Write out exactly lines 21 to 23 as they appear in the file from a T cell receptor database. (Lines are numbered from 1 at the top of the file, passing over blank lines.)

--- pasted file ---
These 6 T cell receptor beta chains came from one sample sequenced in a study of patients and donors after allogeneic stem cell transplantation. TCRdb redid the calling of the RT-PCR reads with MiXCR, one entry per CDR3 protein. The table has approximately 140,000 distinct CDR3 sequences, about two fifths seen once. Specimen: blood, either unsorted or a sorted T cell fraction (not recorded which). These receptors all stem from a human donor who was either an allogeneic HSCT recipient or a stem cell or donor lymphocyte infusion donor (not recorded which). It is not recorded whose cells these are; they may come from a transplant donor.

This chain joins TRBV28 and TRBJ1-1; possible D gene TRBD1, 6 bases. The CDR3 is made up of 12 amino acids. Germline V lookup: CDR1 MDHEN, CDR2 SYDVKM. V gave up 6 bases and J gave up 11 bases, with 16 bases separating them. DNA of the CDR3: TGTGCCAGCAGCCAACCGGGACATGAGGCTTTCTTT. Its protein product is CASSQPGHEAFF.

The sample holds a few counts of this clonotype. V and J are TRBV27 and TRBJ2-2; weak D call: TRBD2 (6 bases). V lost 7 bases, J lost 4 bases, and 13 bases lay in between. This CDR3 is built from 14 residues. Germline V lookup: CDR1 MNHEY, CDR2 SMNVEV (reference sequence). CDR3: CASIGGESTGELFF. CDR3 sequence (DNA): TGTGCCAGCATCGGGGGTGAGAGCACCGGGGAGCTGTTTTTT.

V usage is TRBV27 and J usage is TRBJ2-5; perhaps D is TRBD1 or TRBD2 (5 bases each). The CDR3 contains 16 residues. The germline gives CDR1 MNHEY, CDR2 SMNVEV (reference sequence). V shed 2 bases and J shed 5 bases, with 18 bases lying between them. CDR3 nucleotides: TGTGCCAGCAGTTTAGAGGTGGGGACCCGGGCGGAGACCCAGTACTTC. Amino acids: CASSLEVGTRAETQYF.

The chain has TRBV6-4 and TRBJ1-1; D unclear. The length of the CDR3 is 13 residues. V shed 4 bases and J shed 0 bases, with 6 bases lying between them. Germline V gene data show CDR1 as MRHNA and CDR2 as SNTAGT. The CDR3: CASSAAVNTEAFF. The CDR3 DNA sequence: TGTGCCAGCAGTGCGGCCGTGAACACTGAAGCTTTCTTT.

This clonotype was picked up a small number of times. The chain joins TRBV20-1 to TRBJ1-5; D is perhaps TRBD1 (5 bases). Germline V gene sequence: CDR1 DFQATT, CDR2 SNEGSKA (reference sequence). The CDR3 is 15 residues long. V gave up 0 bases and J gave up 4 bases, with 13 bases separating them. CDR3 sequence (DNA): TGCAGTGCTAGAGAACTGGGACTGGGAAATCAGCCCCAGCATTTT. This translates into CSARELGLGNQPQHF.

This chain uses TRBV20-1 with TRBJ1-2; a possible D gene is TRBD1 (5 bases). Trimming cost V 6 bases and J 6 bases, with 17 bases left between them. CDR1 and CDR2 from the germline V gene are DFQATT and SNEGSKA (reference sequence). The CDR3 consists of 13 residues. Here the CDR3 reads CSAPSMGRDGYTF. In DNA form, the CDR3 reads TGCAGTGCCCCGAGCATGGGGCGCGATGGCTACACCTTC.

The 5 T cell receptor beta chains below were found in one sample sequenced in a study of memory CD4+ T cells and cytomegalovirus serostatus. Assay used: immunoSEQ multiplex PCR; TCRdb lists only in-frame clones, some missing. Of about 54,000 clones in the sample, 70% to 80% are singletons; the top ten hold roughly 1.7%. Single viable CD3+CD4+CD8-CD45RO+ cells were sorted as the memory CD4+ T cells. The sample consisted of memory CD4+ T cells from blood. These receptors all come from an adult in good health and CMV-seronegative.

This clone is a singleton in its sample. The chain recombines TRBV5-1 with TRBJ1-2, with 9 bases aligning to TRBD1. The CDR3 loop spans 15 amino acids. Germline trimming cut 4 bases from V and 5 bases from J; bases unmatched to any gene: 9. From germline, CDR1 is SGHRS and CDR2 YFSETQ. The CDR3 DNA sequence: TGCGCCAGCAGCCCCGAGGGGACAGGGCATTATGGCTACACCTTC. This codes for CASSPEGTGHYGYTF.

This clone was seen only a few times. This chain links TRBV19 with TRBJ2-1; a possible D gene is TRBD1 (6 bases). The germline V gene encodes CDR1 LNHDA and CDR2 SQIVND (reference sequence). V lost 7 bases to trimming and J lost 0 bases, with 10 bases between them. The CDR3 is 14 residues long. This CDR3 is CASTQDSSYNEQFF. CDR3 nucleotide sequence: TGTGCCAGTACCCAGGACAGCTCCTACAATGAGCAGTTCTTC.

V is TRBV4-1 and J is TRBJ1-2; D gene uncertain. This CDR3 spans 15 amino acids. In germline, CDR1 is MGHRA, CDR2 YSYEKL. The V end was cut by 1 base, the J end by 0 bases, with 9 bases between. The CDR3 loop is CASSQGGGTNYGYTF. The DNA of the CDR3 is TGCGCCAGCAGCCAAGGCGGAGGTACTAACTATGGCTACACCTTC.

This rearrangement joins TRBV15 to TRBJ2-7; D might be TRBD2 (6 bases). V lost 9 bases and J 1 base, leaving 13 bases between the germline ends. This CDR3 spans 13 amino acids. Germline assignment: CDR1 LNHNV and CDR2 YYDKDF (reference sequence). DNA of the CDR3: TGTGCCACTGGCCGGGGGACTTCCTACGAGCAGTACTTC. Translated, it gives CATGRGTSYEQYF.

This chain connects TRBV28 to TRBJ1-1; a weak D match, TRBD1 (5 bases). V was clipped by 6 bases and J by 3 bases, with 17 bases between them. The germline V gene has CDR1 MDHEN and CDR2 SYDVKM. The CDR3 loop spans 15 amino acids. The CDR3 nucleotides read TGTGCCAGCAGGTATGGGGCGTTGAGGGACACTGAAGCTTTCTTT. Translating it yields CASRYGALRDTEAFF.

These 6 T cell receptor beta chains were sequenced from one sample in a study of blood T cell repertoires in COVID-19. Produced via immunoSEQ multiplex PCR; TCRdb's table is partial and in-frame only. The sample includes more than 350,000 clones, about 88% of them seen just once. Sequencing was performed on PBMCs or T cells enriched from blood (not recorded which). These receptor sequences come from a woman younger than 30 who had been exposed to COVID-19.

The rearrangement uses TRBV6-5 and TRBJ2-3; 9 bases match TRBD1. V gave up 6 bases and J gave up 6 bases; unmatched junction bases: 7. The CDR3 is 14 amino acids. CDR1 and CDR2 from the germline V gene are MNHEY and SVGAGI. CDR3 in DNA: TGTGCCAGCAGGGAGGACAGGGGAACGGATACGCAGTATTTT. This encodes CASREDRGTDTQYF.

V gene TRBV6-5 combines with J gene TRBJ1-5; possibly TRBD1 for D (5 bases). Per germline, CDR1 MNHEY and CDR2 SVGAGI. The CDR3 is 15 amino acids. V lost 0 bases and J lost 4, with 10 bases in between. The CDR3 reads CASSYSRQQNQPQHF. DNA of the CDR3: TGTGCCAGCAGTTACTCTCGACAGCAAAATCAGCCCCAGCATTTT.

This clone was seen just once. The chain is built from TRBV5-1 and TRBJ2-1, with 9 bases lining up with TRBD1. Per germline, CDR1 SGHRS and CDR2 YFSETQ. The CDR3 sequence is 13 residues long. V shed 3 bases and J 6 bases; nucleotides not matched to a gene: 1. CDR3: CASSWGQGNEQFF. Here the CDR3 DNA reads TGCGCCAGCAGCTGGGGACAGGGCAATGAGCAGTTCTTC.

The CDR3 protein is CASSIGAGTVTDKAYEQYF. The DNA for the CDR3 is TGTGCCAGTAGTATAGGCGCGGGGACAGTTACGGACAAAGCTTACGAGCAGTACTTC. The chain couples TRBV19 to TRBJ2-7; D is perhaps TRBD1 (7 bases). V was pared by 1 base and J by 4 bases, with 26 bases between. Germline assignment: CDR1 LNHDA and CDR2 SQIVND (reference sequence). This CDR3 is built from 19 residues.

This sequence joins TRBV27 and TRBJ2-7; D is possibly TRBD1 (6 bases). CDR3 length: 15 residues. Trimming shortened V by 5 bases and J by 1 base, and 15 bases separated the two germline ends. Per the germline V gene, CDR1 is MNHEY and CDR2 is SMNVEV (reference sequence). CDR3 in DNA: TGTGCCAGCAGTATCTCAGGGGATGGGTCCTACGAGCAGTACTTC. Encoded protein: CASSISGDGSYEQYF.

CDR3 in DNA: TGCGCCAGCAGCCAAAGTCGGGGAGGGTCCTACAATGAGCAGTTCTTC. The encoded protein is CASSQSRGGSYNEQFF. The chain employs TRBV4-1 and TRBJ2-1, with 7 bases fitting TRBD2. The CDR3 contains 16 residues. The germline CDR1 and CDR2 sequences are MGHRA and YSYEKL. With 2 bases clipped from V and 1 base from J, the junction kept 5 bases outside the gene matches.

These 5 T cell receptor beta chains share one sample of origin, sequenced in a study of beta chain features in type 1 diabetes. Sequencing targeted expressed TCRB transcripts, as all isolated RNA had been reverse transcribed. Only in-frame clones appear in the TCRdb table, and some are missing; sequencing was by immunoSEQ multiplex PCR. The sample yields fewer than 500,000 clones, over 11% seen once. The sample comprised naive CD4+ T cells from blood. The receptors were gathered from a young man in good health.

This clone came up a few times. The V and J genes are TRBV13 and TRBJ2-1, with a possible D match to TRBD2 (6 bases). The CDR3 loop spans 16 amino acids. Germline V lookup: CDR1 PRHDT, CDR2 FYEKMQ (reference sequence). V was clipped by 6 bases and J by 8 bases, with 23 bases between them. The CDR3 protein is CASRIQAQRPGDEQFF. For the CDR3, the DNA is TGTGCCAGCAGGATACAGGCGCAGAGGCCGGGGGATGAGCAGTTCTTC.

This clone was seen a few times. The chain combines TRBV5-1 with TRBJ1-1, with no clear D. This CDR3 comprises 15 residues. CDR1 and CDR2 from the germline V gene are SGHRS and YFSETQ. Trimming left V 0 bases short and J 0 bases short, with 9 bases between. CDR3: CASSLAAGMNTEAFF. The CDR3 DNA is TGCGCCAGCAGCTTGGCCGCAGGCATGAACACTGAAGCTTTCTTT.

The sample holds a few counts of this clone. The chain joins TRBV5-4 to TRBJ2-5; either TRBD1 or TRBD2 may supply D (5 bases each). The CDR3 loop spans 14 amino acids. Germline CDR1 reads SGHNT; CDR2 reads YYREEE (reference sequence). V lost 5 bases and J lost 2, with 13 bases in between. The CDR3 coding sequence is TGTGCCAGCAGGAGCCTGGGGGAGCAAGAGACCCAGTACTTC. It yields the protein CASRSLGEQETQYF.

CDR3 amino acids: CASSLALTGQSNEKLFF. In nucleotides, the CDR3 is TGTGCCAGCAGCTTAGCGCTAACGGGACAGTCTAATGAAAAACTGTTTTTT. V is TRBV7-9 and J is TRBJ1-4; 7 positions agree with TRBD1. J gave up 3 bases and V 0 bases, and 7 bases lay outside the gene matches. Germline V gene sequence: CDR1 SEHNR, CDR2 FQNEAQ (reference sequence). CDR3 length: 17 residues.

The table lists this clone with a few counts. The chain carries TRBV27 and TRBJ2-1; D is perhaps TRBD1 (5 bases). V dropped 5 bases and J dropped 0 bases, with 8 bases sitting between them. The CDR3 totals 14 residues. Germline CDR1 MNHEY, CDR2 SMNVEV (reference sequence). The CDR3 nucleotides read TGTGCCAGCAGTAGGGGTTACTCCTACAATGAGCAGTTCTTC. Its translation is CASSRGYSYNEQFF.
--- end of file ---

These 5 T cell receptor beta chains share one sample of origin, sequenced in a study of beta chain features in type 1 diabetes. Sequencing targeted expressed TCRB transcripts, as all isolated RNA had been reverse transcribed. Only in-frame clones appear in the TCRdb table, and some are missing; sequencing was by immunoSEQ multiplex PCR. The sample yields fewer than 500,000 clones, over 11% seen once. The sample comprised naive CD4+ T cells from blood. The receptors were gathered from a young man in good health.

This clone came up a few times. The V and J genes are TRBV13 and TRBJ2-1, with a possible D match to TRBD2 (6 bases). The CDR3 loop spans 16 amino acids. Germline V lookup: CDR1 PRHDT, CDR2 FYEKMQ (reference sequence). V was clipped by 6 bases and J by 8 bases, with 23 bases between them. The CDR3 protein is CASRIQAQRPGDEQFF. For the CDR3, the DNA is TGTGCCAGCAGGATACAGGCGCAGAGGCCGGGGGATGAGCAGTTCTTC.

This clone was seen a few times. The chain combines TRBV5-1 with TRBJ1-1, with no clear D. This CDR3 comprises 15 residues. CDR1 and CDR2 from the germline V gene are SGHRS and YFSETQ. Trimming left V 0 bases short and J 0 bases short, with 9 bases between. CDR3: CASSLAAGMNTEAFF. The CDR3 DNA is TGCGCCAGCAGCTTGGCCGCAGGCATGAACACTGAAGCTTTCTTT.